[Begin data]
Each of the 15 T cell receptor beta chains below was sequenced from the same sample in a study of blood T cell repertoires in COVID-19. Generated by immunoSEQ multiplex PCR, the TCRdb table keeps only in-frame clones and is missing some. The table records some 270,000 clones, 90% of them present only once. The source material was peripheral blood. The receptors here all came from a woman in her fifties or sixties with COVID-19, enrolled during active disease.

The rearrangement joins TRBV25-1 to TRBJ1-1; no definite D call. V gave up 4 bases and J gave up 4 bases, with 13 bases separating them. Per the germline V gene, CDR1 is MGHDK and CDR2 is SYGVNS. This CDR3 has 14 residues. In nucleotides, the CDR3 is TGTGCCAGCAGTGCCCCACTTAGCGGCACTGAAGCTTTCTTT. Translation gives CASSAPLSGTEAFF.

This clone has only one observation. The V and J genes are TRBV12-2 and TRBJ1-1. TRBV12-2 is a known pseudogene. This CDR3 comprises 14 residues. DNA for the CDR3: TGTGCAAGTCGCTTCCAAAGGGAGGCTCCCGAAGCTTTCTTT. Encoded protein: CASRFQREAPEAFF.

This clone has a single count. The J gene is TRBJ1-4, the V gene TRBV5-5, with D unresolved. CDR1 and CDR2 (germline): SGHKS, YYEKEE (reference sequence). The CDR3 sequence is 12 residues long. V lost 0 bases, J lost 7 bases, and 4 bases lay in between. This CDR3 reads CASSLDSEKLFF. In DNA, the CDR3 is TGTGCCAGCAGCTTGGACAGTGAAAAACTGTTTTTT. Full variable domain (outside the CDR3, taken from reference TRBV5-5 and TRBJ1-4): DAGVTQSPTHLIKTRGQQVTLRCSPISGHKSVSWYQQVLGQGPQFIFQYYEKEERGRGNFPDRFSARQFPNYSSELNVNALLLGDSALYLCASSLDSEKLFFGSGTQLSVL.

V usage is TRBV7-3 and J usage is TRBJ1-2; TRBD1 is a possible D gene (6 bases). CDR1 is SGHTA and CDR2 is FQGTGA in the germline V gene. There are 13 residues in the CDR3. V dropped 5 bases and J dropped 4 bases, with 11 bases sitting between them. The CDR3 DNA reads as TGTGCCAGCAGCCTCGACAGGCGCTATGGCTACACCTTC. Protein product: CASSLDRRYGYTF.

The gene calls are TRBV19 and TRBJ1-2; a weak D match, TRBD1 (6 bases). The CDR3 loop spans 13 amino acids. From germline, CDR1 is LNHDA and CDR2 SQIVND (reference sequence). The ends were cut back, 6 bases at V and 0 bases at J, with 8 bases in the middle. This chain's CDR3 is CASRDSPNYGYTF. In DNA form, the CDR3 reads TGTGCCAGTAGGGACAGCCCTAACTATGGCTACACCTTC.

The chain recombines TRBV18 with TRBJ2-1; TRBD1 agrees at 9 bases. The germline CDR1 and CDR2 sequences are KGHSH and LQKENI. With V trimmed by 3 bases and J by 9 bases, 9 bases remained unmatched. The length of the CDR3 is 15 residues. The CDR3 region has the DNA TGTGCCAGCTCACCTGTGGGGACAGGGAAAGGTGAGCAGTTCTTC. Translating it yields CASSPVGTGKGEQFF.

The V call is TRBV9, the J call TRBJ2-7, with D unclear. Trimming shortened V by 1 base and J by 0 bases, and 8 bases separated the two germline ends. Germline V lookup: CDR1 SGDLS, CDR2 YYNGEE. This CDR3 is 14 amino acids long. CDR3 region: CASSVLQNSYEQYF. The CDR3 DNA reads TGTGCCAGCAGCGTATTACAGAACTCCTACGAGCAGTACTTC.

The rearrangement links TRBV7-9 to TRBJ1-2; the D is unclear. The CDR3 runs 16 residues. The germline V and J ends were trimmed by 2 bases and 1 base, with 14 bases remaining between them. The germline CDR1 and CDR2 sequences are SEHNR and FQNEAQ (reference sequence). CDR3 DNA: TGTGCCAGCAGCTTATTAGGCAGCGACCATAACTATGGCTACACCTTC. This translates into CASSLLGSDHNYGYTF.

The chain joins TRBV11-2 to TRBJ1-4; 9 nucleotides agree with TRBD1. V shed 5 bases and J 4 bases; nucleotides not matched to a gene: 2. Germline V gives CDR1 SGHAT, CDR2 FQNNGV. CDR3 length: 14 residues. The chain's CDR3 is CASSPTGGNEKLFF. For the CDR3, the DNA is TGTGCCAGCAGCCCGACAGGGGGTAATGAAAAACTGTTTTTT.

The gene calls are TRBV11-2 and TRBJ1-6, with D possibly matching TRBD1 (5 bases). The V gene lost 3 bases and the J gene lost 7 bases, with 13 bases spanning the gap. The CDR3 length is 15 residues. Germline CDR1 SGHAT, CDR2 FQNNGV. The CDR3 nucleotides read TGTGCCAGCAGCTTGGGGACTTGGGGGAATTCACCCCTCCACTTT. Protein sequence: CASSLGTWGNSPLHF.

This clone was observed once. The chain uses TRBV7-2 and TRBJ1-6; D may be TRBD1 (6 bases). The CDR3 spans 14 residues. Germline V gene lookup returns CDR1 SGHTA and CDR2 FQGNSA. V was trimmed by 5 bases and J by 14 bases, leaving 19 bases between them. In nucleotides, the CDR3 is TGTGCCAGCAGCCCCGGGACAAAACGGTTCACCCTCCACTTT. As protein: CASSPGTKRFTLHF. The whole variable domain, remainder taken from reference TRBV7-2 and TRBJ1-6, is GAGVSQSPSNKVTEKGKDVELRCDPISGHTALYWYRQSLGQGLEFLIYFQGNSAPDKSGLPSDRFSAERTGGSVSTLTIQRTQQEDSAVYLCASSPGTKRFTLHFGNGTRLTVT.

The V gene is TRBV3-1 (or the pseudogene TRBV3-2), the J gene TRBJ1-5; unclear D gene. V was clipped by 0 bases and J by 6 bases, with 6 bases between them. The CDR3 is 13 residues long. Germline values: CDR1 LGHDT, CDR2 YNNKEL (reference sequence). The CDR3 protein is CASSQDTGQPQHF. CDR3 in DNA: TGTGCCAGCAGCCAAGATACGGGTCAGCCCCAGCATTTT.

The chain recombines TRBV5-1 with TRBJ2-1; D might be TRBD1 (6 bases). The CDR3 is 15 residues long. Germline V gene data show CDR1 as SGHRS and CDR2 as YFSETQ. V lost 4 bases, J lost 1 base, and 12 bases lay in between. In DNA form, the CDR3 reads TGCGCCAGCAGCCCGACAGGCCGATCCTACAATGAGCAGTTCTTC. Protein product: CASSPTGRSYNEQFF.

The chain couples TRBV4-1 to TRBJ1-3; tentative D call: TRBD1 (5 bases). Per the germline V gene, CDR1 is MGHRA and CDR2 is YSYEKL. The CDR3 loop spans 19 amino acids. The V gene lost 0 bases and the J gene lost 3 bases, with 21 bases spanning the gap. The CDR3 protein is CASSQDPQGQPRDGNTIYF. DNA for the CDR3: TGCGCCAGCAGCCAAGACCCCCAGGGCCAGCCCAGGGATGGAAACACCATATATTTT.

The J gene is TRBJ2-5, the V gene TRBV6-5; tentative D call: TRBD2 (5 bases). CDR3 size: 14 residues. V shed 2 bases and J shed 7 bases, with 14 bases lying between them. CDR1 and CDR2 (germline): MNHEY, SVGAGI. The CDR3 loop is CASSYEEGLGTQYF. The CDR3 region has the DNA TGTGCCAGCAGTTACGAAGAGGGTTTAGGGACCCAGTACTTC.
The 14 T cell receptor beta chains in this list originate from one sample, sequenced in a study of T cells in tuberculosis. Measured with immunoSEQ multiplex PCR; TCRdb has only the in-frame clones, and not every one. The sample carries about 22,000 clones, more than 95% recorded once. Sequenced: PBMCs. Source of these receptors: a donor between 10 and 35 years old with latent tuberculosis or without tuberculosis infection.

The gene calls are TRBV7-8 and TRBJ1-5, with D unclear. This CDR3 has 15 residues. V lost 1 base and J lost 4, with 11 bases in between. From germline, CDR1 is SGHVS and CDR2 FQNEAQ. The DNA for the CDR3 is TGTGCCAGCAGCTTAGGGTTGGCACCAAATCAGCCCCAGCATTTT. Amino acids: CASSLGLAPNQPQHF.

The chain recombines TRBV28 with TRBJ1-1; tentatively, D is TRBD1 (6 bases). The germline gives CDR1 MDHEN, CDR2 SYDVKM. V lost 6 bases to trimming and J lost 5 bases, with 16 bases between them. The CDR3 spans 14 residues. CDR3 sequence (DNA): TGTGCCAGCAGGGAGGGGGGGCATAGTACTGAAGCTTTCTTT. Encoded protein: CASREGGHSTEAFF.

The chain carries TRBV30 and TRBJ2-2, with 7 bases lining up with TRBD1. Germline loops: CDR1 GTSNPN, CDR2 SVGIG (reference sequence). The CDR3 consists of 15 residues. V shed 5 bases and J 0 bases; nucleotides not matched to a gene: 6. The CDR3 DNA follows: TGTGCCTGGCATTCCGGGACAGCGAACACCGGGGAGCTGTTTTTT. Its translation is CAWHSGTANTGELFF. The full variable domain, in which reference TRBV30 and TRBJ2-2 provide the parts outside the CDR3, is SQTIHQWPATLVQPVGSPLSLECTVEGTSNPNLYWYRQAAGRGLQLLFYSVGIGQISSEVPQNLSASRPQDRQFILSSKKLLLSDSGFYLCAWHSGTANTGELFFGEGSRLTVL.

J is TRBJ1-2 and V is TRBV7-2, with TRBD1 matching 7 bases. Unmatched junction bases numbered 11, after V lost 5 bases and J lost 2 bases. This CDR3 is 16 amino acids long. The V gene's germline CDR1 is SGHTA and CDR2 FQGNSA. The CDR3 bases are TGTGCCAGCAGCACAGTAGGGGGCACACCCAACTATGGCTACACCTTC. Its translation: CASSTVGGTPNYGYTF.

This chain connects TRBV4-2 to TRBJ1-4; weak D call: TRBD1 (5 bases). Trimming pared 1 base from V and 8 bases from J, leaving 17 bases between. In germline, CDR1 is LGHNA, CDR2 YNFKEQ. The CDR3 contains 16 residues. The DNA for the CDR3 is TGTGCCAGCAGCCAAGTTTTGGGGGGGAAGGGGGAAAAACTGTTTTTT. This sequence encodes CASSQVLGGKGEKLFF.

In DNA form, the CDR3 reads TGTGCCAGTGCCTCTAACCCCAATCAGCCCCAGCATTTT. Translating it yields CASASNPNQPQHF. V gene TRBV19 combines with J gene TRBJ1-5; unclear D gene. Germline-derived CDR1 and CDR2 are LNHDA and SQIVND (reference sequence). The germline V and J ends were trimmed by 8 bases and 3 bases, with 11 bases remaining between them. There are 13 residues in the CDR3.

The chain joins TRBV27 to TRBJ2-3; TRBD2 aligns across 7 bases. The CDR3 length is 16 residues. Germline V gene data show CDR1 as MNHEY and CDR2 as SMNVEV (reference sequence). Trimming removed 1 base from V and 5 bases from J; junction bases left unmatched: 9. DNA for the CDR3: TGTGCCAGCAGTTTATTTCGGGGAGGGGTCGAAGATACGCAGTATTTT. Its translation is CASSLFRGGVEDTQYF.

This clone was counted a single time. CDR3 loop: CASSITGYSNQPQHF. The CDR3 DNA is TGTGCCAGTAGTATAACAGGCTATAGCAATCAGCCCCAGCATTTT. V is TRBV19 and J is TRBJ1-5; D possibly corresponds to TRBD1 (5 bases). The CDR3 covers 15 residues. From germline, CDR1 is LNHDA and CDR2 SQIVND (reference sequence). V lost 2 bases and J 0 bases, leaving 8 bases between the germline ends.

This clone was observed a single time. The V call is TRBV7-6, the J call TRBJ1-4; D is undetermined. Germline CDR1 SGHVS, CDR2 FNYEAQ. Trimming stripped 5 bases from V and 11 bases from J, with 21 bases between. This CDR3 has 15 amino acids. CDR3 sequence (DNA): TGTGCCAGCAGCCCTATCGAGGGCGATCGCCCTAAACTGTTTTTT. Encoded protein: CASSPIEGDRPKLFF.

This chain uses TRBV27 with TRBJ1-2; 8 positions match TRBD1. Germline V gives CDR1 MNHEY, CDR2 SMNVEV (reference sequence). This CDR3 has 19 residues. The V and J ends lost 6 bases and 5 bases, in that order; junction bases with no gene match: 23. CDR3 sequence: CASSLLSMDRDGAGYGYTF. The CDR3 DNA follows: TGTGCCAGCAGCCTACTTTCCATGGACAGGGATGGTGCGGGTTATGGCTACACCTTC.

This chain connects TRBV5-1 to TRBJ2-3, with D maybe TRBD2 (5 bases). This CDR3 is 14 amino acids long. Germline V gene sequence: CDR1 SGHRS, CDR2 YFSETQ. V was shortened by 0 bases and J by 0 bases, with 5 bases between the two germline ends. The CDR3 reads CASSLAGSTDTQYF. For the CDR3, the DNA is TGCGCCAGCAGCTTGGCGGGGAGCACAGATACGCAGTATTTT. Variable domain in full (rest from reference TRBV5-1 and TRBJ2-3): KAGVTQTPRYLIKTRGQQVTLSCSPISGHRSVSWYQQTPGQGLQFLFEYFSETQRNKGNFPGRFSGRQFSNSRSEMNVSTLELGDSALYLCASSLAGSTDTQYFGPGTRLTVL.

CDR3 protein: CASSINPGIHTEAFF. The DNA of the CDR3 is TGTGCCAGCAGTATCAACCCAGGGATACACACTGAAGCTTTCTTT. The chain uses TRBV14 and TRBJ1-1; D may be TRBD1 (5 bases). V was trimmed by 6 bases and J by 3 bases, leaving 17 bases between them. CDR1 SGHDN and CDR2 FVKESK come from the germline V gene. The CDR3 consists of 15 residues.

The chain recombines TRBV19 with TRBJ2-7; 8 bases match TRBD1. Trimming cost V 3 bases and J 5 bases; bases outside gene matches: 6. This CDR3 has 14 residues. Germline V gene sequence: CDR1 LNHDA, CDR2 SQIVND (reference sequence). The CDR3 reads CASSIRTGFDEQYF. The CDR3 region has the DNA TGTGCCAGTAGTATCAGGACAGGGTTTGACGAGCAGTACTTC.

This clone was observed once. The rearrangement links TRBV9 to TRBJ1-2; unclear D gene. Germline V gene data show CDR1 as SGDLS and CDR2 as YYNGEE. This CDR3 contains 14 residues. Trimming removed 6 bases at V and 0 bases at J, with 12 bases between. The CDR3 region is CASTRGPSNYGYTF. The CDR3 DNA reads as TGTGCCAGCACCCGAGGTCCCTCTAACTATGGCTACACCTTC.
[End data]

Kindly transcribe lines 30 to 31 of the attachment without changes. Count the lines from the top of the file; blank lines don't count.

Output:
The chain recombines TRBV19 with TRBJ2-7; 8 bases match TRBD1. Trimming cost V 3 bases and J 5 bases; bases outside gene matches: 6. This CDR3 has 14 residues. Germline V gene sequence: CDR1 LNHDA, CDR2 SQIVND (reference sequence). The CDR3 reads CASSIRTGFDEQYF. The CDR3 region has the DNA TGTGCCAGTAGTATCAGGACAGGGTTTGACGAGCAGTACTTC.

This clone was observed once. The rearrangement links TRBV9 to TRBJ1-2; unclear D gene. Germline V gene data show CDR1 as SGDLS and CDR2 as YYNGEE. This CDR3 contains 14 residues. Trimming removed 6 bases at V and 0 bases at J, with 12 bases between. The CDR3 region is CASTRGPSNYGYTF. The CDR3 DNA reads as TGTGCCAGCACCCGAGGTCCCTCTAACTATGGCTACACCTTC.